The other strange thing, which I just find kind of annoying, is how easily Data can hold the ship hostage, seemingly whenever he wants to, and without getting into trouble for it. And how he is always right. Always. If there’s ever a moral argument to be had, to be sure Data will be correct. People often remember Wesley Crusher as a character who was smarter than everyone else and was constantly saving the ship, but really he doesn’t hold a candle on Data. It’d be nice to see some more stories about Data dealing with his mistakes and failures. There are drips and drabs of this over the years, but never (in my memory) a real focus. That would have been a very “human” story to tell.
• Ellen Bry, who guest stars as Dr. Farallon, played Nurse Shirley Daniels for a few years on St. Elsewhere, and had a small part as Lindsey’s mother on Mission: Impossible III. She also played Julie Masters on the short-lived TV series The Amazing Spider-Man in the 1970’s.
• J. Downing, who plays Chief Kelso, appeared on the TV show Viper for a couple of years as FBI Agent Catlett.
Shout Out to the Past:
• There are direct references to the events of The Measure of a Man.
• There is a lot of talk about beards at the poker game, including Geordi’s, which was brought up a bit in the last episode.
• There are also references to both Wesley and Dr. Soong.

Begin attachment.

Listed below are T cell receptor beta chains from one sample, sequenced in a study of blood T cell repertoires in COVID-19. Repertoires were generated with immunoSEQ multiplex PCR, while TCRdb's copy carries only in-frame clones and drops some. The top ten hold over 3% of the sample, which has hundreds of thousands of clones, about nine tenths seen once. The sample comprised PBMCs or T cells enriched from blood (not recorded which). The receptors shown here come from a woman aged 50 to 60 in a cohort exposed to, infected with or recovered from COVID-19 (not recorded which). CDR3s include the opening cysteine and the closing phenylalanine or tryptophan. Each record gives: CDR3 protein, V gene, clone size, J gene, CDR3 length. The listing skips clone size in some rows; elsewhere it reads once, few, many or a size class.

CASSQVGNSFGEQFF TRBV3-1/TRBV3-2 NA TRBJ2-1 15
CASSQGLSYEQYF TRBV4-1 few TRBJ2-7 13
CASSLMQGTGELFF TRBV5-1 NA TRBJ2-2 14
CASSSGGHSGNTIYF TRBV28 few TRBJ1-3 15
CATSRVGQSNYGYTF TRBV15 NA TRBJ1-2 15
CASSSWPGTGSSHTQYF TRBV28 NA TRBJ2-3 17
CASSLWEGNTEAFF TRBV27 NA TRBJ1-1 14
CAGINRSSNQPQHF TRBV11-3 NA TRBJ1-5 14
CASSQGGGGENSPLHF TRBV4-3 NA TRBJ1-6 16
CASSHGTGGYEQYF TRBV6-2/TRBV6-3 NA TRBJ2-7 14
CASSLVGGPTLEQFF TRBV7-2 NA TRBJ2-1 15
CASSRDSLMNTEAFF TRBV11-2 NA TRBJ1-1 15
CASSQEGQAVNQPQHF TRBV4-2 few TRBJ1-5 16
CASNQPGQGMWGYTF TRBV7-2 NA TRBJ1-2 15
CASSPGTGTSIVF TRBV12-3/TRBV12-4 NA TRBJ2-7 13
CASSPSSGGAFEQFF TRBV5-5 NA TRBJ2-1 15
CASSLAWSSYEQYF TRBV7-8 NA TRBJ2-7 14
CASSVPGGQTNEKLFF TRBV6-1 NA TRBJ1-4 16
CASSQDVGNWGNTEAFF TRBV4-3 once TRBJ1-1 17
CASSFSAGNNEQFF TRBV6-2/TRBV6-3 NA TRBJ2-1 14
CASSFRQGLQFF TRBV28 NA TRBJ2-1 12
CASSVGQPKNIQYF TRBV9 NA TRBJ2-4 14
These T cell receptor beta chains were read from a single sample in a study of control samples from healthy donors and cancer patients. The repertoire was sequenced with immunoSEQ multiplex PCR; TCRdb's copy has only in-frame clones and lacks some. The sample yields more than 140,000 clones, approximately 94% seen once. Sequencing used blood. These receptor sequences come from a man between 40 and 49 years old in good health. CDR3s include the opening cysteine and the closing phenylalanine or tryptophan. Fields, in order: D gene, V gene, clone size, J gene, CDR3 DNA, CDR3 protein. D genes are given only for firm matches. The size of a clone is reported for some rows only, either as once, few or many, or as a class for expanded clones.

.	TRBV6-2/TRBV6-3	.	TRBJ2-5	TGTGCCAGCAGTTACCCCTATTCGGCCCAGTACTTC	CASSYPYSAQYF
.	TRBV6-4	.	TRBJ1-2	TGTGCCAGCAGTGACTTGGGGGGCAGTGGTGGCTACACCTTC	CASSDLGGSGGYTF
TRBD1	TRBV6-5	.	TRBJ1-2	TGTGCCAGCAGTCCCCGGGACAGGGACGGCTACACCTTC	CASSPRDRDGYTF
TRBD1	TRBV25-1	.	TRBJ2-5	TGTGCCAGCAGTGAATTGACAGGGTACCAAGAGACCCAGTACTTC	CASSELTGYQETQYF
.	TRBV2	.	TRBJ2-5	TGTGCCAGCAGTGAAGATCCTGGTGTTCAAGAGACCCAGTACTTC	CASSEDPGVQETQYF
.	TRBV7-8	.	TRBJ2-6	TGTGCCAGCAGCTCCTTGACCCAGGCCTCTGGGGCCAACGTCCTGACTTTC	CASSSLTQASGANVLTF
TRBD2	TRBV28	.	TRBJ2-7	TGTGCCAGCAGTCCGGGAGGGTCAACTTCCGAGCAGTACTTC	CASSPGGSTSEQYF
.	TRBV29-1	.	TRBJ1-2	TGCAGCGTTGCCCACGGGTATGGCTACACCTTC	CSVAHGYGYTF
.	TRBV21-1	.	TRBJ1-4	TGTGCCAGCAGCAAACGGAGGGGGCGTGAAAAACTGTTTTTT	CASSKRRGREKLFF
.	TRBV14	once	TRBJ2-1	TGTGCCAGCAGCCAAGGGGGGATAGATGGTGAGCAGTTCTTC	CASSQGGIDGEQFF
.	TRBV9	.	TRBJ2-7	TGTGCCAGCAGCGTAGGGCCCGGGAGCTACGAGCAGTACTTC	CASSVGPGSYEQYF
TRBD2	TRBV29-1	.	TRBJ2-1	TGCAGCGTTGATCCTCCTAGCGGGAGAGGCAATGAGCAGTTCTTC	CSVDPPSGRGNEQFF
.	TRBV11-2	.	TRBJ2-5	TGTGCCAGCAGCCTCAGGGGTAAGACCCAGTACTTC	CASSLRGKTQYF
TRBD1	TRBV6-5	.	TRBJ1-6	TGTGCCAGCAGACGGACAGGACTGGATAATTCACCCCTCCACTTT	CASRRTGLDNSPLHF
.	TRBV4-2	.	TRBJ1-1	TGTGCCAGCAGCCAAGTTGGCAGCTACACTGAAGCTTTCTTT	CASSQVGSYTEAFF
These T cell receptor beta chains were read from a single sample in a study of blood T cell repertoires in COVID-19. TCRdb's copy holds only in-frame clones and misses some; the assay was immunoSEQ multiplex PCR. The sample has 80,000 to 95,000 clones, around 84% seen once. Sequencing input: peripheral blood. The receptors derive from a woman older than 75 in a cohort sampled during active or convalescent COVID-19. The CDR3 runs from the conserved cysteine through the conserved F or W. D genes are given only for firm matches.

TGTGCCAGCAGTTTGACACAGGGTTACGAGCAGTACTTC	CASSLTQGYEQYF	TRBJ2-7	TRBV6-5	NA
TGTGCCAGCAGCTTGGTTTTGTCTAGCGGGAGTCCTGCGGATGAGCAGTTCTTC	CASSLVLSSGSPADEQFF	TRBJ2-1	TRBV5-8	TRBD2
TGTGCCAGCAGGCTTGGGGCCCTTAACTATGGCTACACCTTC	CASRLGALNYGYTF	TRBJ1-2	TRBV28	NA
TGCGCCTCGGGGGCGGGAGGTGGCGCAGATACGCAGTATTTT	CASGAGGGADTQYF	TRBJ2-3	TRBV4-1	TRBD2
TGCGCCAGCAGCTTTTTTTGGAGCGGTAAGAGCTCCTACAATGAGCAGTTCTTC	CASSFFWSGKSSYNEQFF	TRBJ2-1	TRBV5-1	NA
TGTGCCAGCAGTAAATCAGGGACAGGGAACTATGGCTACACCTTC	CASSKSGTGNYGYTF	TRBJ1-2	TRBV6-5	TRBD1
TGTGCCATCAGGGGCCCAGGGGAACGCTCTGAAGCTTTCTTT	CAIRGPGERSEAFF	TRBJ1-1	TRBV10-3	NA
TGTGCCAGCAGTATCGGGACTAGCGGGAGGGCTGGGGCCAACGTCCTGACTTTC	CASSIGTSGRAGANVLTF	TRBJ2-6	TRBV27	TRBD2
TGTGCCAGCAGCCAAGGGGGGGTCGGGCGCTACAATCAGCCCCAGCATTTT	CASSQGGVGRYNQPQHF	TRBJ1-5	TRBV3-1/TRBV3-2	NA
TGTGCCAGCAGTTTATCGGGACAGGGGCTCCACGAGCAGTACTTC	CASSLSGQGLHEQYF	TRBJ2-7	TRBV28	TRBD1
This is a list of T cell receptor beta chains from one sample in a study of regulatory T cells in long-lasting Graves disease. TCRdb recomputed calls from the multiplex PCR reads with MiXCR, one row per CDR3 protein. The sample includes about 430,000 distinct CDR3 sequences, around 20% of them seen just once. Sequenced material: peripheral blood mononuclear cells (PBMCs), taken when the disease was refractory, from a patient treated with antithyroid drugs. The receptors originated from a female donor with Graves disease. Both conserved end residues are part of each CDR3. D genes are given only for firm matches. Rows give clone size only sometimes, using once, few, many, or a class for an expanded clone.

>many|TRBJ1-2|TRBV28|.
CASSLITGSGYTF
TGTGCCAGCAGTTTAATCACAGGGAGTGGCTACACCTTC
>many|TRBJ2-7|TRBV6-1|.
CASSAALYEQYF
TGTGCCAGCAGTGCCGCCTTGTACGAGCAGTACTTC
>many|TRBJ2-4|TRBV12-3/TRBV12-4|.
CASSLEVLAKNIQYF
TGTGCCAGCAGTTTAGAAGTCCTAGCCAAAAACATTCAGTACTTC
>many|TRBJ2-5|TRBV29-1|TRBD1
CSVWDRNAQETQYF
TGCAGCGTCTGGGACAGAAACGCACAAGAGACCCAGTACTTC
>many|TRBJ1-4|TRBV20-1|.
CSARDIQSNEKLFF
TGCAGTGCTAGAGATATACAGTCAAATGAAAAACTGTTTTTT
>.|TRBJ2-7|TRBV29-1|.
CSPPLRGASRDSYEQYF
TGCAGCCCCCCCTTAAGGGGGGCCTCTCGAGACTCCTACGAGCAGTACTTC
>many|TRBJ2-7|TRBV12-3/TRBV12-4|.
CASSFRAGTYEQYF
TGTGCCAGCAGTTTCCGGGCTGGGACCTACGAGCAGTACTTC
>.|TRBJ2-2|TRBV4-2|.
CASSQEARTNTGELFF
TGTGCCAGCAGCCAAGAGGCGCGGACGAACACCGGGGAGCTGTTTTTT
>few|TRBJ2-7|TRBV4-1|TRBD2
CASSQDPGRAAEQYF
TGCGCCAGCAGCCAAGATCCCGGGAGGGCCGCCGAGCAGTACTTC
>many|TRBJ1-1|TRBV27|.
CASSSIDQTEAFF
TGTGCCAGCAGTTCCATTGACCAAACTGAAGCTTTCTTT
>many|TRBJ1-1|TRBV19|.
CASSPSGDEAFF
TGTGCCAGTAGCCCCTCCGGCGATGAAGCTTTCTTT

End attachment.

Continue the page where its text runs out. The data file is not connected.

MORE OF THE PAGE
• We have another poker game, the first for a while. This time its Geordi, Worf, Riker and Beverly playing. It’s a great scene – very natural and family sounding. I wish they had continued that longer.
• The Exocomp looks a little shaky, and must be pretty light based on how easily Geordi carries it around.
• It’s a nice moment when Dr. Farallon thinks that Geordi is telling her off, but she isn’t. And a good exchange between the two of them
Geordi: You know, I’ll bet you were the kind of little girl who was always climbing one branch higher than the other kids.
Farallon: Anything to get to the top of the tree.
Geordi: And I bet you never fell.
Farallon: Oh, no, I fell all the time. Usually breaking a bone in the process. I just never let it stop me.
• I like Dr. Crusher’s relaxed smile as she is healing herself after her time with Worf, and her easy going sitting in her office.
• Data points out, as a defense of his assertion, that there is a big difference between Dr. Farallon and a virus, but that they are both alive. However, that’s a bit of a meaningless statement, since nobody is saying a virus is sentient, and I’m sure in the end if sacrificing a virus would have saved Picard and Geordi, Data would have been glad to do it.
• Again, there’s reference to “fatal levels of radiation”. But no reference to how everyone should be based on those non-fatal levels?
• I like how Geordi is as much in charge on the surface in the crisis as the Captain is, since the issue is an engineering issue.
• There’s just something slightly contrived about the situation that puts Picard into danger.
Dialogue High Point
My favorite scene is the opening card game. It’s one of the most natural and “family” sounding bits of dialog that the show has had. In it, Beverly gets this cute comment
You know, I have always been a little suspicious of men in beards